On the circumstances in which the Academy was active in the first decades of its work, one of its distinguished professors, Pavle Vasić, Ph.D., wrote the following: “It was a very difficult and strenuous journey - connecting art and industry - but not everything depended on the Academy, on its orientation and goals. Other difficulties emerged, especially at the moment when the incompetent and undereducated industrial staff had to be replaced. We may as well say that each expert position in this industry put up some resistance to being conquered, even in the cases when the acceptance of new, professional trained staff would evidently prove beneficial. The emerging resistance was, however, a purely subjective one and thus difficult to deal with. Besides, it was necessary to exert influence on the development of certain awareness, not only within the industry itself or within its management, but also in the wider public. It is understandable that, in time, the Academy’s orientation changed and evolved towards some new, altered goals, which set themselves along with the intensive development of our society and its needs.”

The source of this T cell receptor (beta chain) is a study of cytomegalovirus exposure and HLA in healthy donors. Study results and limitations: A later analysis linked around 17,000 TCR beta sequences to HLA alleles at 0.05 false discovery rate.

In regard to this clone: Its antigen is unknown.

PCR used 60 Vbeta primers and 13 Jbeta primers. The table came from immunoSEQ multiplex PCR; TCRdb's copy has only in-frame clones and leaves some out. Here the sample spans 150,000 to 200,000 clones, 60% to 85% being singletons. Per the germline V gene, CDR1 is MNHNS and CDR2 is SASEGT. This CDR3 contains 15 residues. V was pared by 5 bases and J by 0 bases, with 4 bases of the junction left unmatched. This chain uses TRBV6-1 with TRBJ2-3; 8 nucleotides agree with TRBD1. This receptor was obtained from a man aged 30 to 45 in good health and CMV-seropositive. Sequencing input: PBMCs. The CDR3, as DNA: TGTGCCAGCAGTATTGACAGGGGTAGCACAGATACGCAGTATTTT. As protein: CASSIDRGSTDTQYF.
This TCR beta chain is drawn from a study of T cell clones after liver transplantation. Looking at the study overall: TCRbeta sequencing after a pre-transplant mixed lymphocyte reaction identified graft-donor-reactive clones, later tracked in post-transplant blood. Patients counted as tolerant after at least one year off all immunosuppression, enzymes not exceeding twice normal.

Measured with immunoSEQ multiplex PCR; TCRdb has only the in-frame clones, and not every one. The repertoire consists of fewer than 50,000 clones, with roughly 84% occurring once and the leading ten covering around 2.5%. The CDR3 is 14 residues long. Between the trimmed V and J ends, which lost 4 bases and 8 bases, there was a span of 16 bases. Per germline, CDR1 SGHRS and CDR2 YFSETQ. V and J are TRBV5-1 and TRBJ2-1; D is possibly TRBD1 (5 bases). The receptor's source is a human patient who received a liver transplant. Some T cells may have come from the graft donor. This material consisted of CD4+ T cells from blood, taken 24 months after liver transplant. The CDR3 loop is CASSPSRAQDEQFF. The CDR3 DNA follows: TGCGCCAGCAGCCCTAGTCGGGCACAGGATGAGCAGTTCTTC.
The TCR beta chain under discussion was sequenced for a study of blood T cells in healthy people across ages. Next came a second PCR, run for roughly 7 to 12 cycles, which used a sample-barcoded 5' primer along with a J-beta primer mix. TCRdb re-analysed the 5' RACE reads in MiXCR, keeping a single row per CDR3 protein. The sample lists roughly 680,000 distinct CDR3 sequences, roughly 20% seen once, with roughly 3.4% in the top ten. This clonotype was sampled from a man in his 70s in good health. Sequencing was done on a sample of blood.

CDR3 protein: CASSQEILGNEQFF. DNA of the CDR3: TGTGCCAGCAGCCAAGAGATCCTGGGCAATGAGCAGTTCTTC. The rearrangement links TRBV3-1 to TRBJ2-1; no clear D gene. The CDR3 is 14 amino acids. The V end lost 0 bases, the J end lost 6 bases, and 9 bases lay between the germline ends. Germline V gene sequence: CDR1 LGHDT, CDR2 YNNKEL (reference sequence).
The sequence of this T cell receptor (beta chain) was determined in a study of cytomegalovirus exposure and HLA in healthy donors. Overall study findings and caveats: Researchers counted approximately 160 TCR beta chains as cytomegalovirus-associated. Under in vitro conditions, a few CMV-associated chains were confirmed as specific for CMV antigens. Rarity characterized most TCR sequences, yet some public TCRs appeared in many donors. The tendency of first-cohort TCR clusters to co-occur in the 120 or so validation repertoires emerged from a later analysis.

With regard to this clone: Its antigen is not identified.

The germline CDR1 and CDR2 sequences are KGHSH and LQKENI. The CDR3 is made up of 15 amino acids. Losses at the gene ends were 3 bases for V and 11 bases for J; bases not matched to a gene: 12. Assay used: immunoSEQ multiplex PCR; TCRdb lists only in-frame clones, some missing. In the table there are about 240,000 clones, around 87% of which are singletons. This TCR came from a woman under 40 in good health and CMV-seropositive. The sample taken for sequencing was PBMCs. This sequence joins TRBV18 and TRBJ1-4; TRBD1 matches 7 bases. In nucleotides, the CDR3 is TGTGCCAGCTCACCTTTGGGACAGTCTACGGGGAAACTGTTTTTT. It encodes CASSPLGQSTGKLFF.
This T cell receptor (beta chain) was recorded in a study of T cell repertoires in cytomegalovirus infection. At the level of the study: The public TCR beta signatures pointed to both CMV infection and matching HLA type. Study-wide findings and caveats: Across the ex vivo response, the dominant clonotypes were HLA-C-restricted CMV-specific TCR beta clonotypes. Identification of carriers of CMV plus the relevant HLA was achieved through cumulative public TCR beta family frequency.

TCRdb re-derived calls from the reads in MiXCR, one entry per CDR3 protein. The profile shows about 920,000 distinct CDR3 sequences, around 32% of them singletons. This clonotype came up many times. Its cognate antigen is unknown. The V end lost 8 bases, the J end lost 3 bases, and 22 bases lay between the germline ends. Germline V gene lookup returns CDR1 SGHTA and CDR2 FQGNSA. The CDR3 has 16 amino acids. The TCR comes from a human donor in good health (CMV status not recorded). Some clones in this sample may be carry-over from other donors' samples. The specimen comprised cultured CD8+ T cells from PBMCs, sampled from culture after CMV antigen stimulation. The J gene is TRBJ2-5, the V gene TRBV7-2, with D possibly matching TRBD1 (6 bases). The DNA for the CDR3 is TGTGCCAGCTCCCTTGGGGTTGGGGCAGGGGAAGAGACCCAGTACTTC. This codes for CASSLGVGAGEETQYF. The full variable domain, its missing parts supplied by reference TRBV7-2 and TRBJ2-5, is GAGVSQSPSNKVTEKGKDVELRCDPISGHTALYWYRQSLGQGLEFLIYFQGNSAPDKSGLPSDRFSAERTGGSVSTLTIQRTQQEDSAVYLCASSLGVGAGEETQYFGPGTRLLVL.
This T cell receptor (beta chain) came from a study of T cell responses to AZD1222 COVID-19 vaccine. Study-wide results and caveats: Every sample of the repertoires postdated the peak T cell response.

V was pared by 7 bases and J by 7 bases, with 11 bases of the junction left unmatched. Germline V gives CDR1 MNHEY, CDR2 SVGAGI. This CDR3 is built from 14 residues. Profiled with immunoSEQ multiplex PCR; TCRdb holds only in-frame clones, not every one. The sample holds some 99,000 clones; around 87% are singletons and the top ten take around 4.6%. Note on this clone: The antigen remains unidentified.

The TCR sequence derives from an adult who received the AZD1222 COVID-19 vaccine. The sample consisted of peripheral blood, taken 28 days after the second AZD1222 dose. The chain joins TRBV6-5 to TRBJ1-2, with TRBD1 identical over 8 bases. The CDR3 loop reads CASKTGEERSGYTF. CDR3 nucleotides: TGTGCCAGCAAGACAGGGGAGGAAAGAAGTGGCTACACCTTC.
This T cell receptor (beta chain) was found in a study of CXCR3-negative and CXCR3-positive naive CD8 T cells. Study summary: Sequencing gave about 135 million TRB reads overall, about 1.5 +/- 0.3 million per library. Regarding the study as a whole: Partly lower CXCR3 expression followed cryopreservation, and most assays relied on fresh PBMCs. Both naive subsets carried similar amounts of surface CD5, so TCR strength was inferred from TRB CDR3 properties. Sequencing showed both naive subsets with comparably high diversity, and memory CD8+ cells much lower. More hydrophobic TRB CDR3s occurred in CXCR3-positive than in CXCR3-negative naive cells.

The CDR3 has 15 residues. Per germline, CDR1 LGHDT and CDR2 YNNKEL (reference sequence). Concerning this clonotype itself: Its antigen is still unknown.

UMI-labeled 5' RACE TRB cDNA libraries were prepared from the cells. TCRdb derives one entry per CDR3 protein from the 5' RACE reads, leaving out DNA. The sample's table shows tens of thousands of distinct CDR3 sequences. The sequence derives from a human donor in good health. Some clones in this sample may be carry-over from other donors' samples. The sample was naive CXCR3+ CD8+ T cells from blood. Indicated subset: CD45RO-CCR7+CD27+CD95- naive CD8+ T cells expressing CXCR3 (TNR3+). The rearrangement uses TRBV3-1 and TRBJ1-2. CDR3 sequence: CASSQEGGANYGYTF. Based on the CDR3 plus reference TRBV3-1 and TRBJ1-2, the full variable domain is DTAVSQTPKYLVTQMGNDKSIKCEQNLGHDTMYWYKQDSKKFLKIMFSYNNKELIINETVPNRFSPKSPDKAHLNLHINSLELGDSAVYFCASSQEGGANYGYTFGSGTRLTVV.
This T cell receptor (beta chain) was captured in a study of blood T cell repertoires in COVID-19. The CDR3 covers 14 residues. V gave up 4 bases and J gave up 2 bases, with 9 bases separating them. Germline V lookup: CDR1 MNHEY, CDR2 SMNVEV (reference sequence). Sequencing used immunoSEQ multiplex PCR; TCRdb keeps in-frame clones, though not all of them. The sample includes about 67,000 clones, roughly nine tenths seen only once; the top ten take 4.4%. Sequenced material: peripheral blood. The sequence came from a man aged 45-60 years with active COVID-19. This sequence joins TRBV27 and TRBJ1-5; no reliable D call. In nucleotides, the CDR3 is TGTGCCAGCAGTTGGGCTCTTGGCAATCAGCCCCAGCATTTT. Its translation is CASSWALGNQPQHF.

In the twenty-five years of its fruitful activity, the Academy developed into a recognized Yugoslav institution of higher education, the graduates of which subsequently achieved significant results in the regions they came from, but also in all the then republics and provinces of our country. Thus, the Academy contributed to the development and promotion of applied arts and design in the whole territory of the former Yugoslavia.